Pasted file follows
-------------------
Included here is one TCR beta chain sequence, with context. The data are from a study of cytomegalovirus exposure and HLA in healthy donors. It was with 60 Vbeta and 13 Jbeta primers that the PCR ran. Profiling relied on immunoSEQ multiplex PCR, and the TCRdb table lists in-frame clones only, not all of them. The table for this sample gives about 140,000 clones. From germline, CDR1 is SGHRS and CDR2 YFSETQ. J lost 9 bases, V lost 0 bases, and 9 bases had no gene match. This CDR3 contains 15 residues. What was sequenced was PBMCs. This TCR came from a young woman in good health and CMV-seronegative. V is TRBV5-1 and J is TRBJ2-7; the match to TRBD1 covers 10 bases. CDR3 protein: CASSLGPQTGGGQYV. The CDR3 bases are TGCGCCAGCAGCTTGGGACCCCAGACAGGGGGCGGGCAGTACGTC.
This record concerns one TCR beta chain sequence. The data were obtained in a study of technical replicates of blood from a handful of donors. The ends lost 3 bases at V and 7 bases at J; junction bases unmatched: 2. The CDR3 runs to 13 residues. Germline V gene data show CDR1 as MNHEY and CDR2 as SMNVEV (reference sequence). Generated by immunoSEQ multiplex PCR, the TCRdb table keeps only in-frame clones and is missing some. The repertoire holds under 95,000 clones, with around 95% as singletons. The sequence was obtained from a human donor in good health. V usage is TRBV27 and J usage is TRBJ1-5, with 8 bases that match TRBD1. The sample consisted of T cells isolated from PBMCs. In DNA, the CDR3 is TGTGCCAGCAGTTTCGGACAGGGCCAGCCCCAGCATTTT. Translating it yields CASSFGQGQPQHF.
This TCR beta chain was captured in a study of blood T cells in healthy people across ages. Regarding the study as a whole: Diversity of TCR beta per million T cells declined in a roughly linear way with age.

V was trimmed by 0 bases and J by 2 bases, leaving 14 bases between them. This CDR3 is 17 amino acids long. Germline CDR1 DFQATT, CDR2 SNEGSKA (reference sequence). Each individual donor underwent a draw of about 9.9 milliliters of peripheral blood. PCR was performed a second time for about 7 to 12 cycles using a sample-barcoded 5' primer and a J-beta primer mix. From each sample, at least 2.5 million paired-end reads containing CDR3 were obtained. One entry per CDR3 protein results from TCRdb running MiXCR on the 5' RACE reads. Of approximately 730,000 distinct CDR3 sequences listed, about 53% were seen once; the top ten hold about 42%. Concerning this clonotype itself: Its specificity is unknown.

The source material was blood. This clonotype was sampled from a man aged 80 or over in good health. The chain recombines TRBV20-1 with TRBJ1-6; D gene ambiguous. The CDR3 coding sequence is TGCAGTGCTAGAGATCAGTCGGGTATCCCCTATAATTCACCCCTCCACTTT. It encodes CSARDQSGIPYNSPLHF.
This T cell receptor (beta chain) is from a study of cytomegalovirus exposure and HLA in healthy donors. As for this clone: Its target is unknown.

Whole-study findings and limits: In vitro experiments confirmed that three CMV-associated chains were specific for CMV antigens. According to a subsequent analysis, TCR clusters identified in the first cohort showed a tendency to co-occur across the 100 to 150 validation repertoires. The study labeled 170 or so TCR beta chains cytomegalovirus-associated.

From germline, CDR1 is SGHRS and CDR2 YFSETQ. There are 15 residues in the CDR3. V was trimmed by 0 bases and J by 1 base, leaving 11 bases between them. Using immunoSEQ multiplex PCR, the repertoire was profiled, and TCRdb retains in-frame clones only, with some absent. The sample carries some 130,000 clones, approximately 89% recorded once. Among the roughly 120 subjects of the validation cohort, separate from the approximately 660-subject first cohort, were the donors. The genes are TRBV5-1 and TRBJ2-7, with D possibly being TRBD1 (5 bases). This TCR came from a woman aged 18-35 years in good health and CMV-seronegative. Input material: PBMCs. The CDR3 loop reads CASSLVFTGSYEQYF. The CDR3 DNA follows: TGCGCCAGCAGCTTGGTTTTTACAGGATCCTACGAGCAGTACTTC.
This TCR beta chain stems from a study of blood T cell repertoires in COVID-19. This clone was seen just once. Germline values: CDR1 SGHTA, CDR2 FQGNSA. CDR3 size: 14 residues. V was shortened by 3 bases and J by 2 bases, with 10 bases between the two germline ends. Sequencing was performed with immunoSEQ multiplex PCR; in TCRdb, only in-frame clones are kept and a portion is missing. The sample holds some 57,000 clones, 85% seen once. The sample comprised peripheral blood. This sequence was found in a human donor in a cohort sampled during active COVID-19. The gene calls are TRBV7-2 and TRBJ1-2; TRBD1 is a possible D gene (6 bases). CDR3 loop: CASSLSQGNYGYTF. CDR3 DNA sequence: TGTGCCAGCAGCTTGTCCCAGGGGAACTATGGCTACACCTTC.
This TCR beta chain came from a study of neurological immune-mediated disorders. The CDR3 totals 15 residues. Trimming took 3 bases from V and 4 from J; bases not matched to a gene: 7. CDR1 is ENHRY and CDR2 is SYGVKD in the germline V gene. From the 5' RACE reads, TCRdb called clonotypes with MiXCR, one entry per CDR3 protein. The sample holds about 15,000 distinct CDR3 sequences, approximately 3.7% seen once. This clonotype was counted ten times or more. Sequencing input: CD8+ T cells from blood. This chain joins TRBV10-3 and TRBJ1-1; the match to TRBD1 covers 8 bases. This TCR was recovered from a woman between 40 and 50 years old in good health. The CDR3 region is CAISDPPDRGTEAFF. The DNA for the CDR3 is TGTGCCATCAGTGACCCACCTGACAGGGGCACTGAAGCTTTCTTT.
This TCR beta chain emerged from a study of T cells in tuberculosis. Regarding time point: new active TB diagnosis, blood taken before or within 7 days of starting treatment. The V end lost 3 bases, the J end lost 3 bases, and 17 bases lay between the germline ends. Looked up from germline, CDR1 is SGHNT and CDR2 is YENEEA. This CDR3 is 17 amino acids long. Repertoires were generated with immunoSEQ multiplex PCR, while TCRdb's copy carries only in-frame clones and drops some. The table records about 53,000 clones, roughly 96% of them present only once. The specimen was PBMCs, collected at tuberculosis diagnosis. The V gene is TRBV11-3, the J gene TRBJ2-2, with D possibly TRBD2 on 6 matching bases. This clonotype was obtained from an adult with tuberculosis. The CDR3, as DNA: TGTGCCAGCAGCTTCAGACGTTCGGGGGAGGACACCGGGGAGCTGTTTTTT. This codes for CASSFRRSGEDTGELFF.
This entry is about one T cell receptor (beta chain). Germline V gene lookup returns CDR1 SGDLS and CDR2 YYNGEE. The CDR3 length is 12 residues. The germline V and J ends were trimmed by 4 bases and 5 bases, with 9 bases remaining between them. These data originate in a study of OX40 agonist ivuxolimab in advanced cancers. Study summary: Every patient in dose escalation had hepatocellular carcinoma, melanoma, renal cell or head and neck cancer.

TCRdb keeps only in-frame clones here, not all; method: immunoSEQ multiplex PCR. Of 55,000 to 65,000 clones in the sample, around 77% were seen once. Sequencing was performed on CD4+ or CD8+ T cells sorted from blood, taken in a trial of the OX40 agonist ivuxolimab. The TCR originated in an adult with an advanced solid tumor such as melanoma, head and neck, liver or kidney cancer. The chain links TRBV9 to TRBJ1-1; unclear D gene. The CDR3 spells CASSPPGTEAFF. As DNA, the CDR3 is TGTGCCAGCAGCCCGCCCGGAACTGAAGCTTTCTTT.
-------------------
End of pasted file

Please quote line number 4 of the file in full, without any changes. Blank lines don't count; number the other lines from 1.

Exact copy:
V was trimmed by 0 bases and J by 2 bases, leaving 14 bases between them. This CDR3 is 17 amino acids long. Germline CDR1 DFQATT, CDR2 SNEGSKA (reference sequence). Each individual donor underwent a draw of about 9.9 milliliters of peripheral blood. PCR was performed a second time for about 7 to 12 cycles using a sample-barcoded 5' primer and a J-beta primer mix. From each sample, at least 2.5 million paired-end reads containing CDR3 were obtained. One entry per CDR3 protein results from TCRdb running MiXCR on the 5' RACE reads. Of approximately 730,000 distinct CDR3 sequences listed, about 53% were seen once; the top ten hold about 42%. Concerning this clonotype itself: Its specificity is unknown.